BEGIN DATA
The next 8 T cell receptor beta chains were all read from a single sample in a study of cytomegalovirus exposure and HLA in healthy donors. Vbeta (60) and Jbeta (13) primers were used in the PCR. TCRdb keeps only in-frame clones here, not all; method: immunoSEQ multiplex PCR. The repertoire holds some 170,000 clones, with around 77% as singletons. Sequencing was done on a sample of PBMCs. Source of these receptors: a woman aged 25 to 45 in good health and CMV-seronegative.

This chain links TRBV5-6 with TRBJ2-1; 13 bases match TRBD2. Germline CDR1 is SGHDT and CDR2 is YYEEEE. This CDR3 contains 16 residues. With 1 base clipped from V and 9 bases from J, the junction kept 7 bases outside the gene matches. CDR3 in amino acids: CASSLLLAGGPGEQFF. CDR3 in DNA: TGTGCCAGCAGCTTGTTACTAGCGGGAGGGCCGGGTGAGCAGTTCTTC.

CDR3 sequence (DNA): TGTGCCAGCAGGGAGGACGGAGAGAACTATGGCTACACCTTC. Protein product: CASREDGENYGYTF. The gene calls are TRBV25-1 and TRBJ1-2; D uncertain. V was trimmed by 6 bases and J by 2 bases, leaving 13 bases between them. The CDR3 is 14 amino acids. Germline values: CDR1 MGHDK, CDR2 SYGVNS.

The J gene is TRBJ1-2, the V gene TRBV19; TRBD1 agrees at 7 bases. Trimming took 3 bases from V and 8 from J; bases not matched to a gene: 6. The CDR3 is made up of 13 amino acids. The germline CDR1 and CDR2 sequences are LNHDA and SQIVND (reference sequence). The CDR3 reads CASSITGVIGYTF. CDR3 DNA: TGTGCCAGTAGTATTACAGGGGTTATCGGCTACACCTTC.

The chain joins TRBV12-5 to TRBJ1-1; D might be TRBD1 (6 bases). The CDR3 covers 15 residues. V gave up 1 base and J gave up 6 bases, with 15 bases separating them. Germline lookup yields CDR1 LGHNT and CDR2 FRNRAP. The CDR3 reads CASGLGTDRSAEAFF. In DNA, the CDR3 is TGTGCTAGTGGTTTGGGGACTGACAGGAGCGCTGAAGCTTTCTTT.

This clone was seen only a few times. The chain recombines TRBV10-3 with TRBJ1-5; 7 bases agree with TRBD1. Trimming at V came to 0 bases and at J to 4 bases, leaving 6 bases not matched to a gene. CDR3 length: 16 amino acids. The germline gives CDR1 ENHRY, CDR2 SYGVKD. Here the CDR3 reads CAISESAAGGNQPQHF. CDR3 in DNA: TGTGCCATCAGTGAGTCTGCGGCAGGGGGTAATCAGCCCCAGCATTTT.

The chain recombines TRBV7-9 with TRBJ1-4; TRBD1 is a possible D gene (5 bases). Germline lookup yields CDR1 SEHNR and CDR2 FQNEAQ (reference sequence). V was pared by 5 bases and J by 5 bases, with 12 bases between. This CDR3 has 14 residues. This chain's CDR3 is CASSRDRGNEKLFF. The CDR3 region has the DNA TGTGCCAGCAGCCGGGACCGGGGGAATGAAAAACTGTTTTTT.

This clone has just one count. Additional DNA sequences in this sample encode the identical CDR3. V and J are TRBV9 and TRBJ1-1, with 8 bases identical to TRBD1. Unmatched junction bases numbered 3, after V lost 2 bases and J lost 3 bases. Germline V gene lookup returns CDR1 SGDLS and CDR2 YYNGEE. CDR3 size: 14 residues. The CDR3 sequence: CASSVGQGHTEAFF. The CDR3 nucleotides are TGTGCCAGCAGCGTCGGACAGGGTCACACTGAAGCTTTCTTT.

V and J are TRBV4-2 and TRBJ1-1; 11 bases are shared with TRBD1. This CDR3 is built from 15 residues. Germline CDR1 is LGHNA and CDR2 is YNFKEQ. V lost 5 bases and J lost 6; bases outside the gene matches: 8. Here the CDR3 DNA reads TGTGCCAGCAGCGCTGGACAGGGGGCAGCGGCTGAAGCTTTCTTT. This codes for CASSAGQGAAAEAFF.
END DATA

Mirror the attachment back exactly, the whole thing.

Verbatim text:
The next 8 T cell receptor beta chains were all read from a single sample in a study of cytomegalovirus exposure and HLA in healthy donors. Vbeta (60) and Jbeta (13) primers were used in the PCR. TCRdb keeps only in-frame clones here, not all; method: immunoSEQ multiplex PCR. The repertoire holds some 170,000 clones, with around 77% as singletons. Sequencing was done on a sample of PBMCs. Source of these receptors: a woman aged 25 to 45 in good health and CMV-seronegative.

This chain links TRBV5-6 with TRBJ2-1; 13 bases match TRBD2. Germline CDR1 is SGHDT and CDR2 is YYEEEE. This CDR3 contains 16 residues. With 1 base clipped from V and 9 bases from J, the junction kept 7 bases outside the gene matches. CDR3 in amino acids: CASSLLLAGGPGEQFF. CDR3 in DNA: TGTGCCAGCAGCTTGTTACTAGCGGGAGGGCCGGGTGAGCAGTTCTTC.

CDR3 sequence (DNA): TGTGCCAGCAGGGAGGACGGAGAGAACTATGGCTACACCTTC. Protein product: CASREDGENYGYTF. The gene calls are TRBV25-1 and TRBJ1-2; D uncertain. V was trimmed by 6 bases and J by 2 bases, leaving 13 bases between them. The CDR3 is 14 amino acids. Germline values: CDR1 MGHDK, CDR2 SYGVNS.

The J gene is TRBJ1-2, the V gene TRBV19; TRBD1 agrees at 7 bases. Trimming took 3 bases from V and 8 from J; bases not matched to a gene: 6. The CDR3 is made up of 13 amino acids. The germline CDR1 and CDR2 sequences are LNHDA and SQIVND (reference sequence). The CDR3 reads CASSITGVIGYTF. CDR3 DNA: TGTGCCAGTAGTATTACAGGGGTTATCGGCTACACCTTC.

The chain joins TRBV12-5 to TRBJ1-1; D might be TRBD1 (6 bases). The CDR3 covers 15 residues. V gave up 1 base and J gave up 6 bases, with 15 bases separating them. Germline lookup yields CDR1 LGHNT and CDR2 FRNRAP. The CDR3 reads CASGLGTDRSAEAFF. In DNA, the CDR3 is TGTGCTAGTGGTTTGGGGACTGACAGGAGCGCTGAAGCTTTCTTT.

This clone was seen only a few times. The chain recombines TRBV10-3 with TRBJ1-5; 7 bases agree with TRBD1. Trimming at V came to 0 bases and at J to 4 bases, leaving 6 bases not matched to a gene. CDR3 length: 16 amino acids. The germline gives CDR1 ENHRY, CDR2 SYGVKD. Here the CDR3 reads CAISESAAGGNQPQHF. CDR3 in DNA: TGTGCCATCAGTGAGTCTGCGGCAGGGGGTAATCAGCCCCAGCATTTT.

The chain recombines TRBV7-9 with TRBJ1-4; TRBD1 is a possible D gene (5 bases). Germline lookup yields CDR1 SEHNR and CDR2 FQNEAQ (reference sequence). V was pared by 5 bases and J by 5 bases, with 12 bases between. This CDR3 has 14 residues. This chain's CDR3 is CASSRDRGNEKLFF. The CDR3 region has the DNA TGTGCCAGCAGCCGGGACCGGGGGAATGAAAAACTGTTTTTT.

This clone has just one count. Additional DNA sequences in this sample encode the identical CDR3. V and J are TRBV9 and TRBJ1-1, with 8 bases identical to TRBD1. Unmatched junction bases numbered 3, after V lost 2 bases and J lost 3 bases. Germline V gene lookup returns CDR1 SGDLS and CDR2 YYNGEE. CDR3 size: 14 residues. The CDR3 sequence: CASSVGQGHTEAFF. The CDR3 nucleotides are TGTGCCAGCAGCGTCGGACAGGGTCACACTGAAGCTTTCTTT.

V and J are TRBV4-2 and TRBJ1-1; 11 bases are shared with TRBD1. This CDR3 is built from 15 residues. Germline CDR1 is LGHNA and CDR2 is YNFKEQ. V lost 5 bases and J lost 6; bases outside the gene matches: 8. Here the CDR3 DNA reads TGTGCCAGCAGCGCTGGACAGGGGGCAGCGGCTGAAGCTTTCTTT. This codes for CASSAGQGAAAEAFF.